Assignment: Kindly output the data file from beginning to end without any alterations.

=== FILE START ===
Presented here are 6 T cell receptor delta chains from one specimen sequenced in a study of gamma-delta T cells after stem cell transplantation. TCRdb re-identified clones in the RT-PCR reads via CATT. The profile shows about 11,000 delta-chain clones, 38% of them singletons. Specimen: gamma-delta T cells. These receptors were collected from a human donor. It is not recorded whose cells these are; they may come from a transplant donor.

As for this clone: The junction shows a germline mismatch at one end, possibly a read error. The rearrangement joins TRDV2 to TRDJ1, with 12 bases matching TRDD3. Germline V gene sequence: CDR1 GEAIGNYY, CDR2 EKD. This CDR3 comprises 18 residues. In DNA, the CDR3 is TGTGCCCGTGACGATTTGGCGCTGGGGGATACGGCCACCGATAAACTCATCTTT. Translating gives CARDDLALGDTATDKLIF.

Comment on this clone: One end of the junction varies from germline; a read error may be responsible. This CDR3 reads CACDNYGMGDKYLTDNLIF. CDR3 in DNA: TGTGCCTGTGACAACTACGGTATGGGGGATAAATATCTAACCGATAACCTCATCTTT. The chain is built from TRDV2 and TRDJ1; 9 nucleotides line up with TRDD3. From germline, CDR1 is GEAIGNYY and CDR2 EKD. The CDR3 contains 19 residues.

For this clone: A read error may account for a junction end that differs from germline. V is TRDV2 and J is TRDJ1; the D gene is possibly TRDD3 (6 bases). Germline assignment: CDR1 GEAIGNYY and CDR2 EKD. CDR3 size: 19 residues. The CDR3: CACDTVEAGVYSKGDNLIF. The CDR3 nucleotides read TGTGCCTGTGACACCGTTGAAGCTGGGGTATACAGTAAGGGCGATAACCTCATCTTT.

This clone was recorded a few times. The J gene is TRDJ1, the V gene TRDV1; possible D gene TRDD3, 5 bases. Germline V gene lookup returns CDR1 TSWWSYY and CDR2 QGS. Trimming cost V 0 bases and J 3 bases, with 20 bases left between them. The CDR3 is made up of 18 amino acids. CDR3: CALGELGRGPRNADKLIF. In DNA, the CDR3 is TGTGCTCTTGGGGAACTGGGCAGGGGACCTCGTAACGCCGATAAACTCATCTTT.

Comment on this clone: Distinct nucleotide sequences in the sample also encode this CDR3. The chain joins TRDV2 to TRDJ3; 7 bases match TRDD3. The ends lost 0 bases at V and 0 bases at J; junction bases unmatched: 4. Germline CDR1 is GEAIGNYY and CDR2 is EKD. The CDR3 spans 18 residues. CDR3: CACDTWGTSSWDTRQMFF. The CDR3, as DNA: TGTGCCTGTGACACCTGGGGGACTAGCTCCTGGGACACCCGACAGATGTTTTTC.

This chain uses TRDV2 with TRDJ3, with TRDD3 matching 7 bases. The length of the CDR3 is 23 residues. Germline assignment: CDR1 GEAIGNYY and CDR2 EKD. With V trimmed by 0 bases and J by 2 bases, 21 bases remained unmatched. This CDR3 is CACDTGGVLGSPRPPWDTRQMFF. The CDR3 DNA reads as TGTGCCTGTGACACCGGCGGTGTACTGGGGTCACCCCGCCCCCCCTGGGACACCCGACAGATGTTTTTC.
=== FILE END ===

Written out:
Presented here are 6 T cell receptor delta chains from one specimen sequenced in a study of gamma-delta T cells after stem cell transplantation. TCRdb re-identified clones in the RT-PCR reads via CATT. The profile shows about 11,000 delta-chain clones, 38% of them singletons. Specimen: gamma-delta T cells. These receptors were collected from a human donor. It is not recorded whose cells these are; they may come from a transplant donor.

As for this clone: The junction shows a germline mismatch at one end, possibly a read error. The rearrangement joins TRDV2 to TRDJ1, with 12 bases matching TRDD3. Germline V gene sequence: CDR1 GEAIGNYY, CDR2 EKD. This CDR3 comprises 18 residues. In DNA, the CDR3 is TGTGCCCGTGACGATTTGGCGCTGGGGGATACGGCCACCGATAAACTCATCTTT. Translating gives CARDDLALGDTATDKLIF.

Comment on this clone: One end of the junction varies from germline; a read error may be responsible. This CDR3 reads CACDNYGMGDKYLTDNLIF. CDR3 in DNA: TGTGCCTGTGACAACTACGGTATGGGGGATAAATATCTAACCGATAACCTCATCTTT. The chain is built from TRDV2 and TRDJ1; 9 nucleotides line up with TRDD3. From germline, CDR1 is GEAIGNYY and CDR2 EKD. The CDR3 contains 19 residues.

For this clone: A read error may account for a junction end that differs from germline. V is TRDV2 and J is TRDJ1; the D gene is possibly TRDD3 (6 bases). Germline assignment: CDR1 GEAIGNYY and CDR2 EKD. CDR3 size: 19 residues. The CDR3: CACDTVEAGVYSKGDNLIF. The CDR3 nucleotides read TGTGCCTGTGACACCGTTGAAGCTGGGGTATACAGTAAGGGCGATAACCTCATCTTT.

This clone was recorded a few times. The J gene is TRDJ1, the V gene TRDV1; possible D gene TRDD3, 5 bases. Germline V gene lookup returns CDR1 TSWWSYY and CDR2 QGS. Trimming cost V 0 bases and J 3 bases, with 20 bases left between them. The CDR3 is made up of 18 amino acids. CDR3: CALGELGRGPRNADKLIF. In DNA, the CDR3 is TGTGCTCTTGGGGAACTGGGCAGGGGACCTCGTAACGCCGATAAACTCATCTTT.

Comment on this clone: Distinct nucleotide sequences in the sample also encode this CDR3. The chain joins TRDV2 to TRDJ3; 7 bases match TRDD3. The ends lost 0 bases at V and 0 bases at J; junction bases unmatched: 4. Germline CDR1 is GEAIGNYY and CDR2 is EKD. The CDR3 spans 18 residues. CDR3: CACDTWGTSSWDTRQMFF. The CDR3, as DNA: TGTGCCTGTGACACCTGGGGGACTAGCTCCTGGGACACCCGACAGATGTTTTTC.

This chain uses TRDV2 with TRDJ3, with TRDD3 matching 7 bases. The length of the CDR3 is 23 residues. Germline assignment: CDR1 GEAIGNYY and CDR2 EKD. With V trimmed by 0 bases and J by 2 bases, 21 bases remained unmatched. This CDR3 is CACDTGGVLGSPRPPWDTRQMFF. The CDR3 DNA reads as TGTGCCTGTGACACCGGCGGTGTACTGGGGTCACCCCGCCCCCCCTGGGACACCCGACAGATGTTTTTC.